How long can such discriminatory, archaic perspectives prevail?

Published 11th May 2018

The film, Rafiki, set to feature at the Cannes Film Festival this week, is already making waves, not only because it is the first Kenyan film to make it to the prestigious and exclusive Cannes Film Festival, but also because it has been banned in Kenya.

Rafiki- meaning “friend” in Kiswahili, features a love story between two female leads, a story line that has attracted the censure of the Kenyan Film Classification Board (KFBC) who banned the film on 27 April. The banning of the movie highlights the extent of the discrimination based on sexual orientation and the plight of the gay and lesbian people in Kenya.

KFCB, banned the distribution, exhibition or broadcast of the movie due to its “ homosexual theme and clear intent to promote lesbianism in Kenya contrary to the law.” The KFBC went on to say that anyone found in possession of the film would be in “breach of the law”. Citing that Kenyan values, morals and cultural beliefs were contrary to homosexuality, the KFBC made their disdain for the film emphatically clear in their statement.

This stance goes all the way to the President’s office as President Uhuru Kenyatta, who was interviewed last month on CNN by Christiane Amanpour unequivocally confirmed that the topic of homosexuality was of “no importance to the people of Kenya” and that is was not “an issue of human rights” but more about “culture”. Whilst he could affirm that no Kenyan should be abused or violated in any way he stood firmly in support of the homophobic stance he deemed to be the opinion of “99 percent” of the Kenyan population.

Kenya’s laws against homosexuality are essentially the remanents of British colonial rule. Section 162 and 165 of the Kenyan Penal Code criminalises “carnal knowledge against the order of nature” and this has been interpreted and understood to proscribe and forbid homosexuality. The maximum penalty for engaging in same sex relations is 14 years imprisonment.

Whilst there are many dubious colonial legal exports that still confuse the legal landscape in many African countries and remain unchanged by African legislators and policy makers- criminalising private, consensual same sex conduct ranks as one of the most destructive in a world where the fight for equality for all continues.

In 2015, two men were arrested under suspicion that they were engaging in same sex relations and “indecent acts between adults” which is an offense in terms of Kenya’s Sexual Offences Act. The two men were forced to have anal examinations, as the authorities were of the opinion that this would provide evidence of their alleged sexual conduct. The two men were also subjected to HIV and Hepatitis B tests. This cruel and degrading treatment became the subject of litigation as the National Gay and Lesbian Human Rights Commission (NGLHRC) and the two men challenged the constitutionality of the forced examinations and testing. The Kenyan Mombasa High Court ruled in June 2016 that the forced anal examinations and testing were constitutional.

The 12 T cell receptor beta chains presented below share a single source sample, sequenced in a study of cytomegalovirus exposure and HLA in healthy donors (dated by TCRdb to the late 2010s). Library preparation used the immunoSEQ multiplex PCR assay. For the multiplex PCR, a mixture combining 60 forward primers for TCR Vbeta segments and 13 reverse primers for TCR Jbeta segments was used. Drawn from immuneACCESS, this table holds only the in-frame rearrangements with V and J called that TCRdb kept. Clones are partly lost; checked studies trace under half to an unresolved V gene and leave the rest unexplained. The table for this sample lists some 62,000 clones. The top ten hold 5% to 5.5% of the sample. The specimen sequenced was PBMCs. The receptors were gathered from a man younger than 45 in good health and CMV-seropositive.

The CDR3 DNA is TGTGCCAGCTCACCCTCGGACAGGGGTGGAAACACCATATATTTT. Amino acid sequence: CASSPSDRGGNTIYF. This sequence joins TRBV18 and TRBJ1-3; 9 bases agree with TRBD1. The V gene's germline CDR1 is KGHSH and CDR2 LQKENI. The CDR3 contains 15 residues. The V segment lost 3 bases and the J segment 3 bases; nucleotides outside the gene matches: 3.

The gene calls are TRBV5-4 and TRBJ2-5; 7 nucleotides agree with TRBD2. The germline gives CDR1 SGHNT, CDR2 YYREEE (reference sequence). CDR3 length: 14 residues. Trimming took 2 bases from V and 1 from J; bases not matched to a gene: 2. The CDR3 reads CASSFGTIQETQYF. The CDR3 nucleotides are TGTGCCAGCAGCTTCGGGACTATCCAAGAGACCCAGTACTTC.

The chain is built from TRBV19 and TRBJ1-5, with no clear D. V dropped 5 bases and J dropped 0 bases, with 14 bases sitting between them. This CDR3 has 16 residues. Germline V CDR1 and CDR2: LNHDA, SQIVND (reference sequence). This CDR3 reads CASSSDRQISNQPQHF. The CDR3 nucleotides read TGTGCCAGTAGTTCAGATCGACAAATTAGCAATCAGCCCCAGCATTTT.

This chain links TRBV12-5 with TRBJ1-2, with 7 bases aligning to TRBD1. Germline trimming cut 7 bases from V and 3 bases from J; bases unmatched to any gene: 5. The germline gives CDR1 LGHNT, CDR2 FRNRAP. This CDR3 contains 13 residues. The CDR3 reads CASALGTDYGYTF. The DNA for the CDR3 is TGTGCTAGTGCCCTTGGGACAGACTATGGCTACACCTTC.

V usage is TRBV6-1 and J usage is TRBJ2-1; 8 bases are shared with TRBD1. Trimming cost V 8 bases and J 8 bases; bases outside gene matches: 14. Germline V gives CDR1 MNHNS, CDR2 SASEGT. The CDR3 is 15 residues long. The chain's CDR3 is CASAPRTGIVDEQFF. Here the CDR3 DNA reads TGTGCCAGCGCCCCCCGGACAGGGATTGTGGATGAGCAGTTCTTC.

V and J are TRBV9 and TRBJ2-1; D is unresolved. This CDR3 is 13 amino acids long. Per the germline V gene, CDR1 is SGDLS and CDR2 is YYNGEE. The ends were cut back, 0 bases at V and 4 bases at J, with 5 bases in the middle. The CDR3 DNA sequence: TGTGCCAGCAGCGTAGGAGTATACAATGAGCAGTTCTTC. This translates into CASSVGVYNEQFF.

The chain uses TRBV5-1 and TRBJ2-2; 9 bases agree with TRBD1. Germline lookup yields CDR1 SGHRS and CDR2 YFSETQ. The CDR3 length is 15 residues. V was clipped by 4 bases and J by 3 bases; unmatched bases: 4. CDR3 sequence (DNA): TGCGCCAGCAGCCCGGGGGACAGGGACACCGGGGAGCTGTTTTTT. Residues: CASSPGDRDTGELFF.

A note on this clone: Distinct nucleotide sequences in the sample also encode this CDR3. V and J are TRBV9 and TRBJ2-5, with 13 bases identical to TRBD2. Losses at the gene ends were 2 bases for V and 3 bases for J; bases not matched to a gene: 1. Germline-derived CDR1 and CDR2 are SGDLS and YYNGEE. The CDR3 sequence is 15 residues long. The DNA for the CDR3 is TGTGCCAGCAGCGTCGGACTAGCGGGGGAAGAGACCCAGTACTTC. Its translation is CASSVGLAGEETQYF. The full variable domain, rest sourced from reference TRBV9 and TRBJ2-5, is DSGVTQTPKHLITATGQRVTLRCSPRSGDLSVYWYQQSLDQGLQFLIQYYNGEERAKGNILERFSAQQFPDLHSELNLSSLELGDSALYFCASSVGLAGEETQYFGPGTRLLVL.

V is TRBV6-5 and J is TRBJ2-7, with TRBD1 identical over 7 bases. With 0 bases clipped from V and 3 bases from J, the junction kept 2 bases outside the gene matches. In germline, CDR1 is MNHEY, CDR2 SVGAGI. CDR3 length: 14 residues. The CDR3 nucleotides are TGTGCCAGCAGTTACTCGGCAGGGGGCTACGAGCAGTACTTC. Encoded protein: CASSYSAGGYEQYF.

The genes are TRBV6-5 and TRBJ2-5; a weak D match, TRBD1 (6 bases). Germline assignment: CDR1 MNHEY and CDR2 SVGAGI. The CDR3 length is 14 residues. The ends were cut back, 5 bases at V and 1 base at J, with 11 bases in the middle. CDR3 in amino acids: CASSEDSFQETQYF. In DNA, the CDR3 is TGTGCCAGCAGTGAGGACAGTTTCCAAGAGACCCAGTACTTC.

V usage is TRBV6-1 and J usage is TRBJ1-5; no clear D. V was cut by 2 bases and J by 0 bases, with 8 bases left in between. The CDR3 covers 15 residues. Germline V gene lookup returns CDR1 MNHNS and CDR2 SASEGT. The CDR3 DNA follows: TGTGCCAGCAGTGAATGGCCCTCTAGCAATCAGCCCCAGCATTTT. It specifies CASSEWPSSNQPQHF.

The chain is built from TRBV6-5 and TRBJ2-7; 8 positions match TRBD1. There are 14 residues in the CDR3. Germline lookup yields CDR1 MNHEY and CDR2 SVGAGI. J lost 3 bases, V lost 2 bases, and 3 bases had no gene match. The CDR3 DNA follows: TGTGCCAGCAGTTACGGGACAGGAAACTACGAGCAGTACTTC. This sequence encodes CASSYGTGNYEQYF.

Thankfully, the 2016 ruling was overturned earlier this year in March by the Appeals Court. The Appeals Court ruled that conducting forced anal examinations was unconstitutional. Forced anal examinations have been denounced by several international organisations including the World Medical Association which in October 2017 adopted a resolution to that effect and called for an end to the practice.

Lesbian and gay people have also been subjected to other restrictions including government agencies denying organisations that represent the Lesbian Gay Bisexual Transgender (LGBT) community registration and thus preventing them from operating in a legal manner. This was successfully challenged in court in 2015 and two organisations were allowed to register.

In addition to having to contend with the full weight of the discriminatory laws and the government’s disapproval of same sex relations, the LGBT community, in many parts of Kenya faces the wrath of neighbors and the community at large.

In 2015, Human Rights Watch, in conjunction with local Kenyan organisations interviewed 65 gay and bisexual men, lesbians, transgender women, and documented reports of community violence against them in coastal towns of Diani and Ukunda. In one incident, photos and video footage showing men engaged in same sex conduct were distributed on social media and the members of the public took it upon themselves to hunt down those depicted in the footage. Some of the men who were attacked feared reporting the attacks to the police as they felt that they would be further brutalised and castigated. Even the health workers who provide healthcare for LGBT people have also been attacked and severely criticised.

The reasons submitted for the banning of the Rafiki, clearly epitomize the attitude that seems to permeate several layers of Kenyan society. How long will such discriminatory, non-inclusive and archaic perspectives prevail?

** This article appeared in the Star Newspaper on Thursday 10 May 2018

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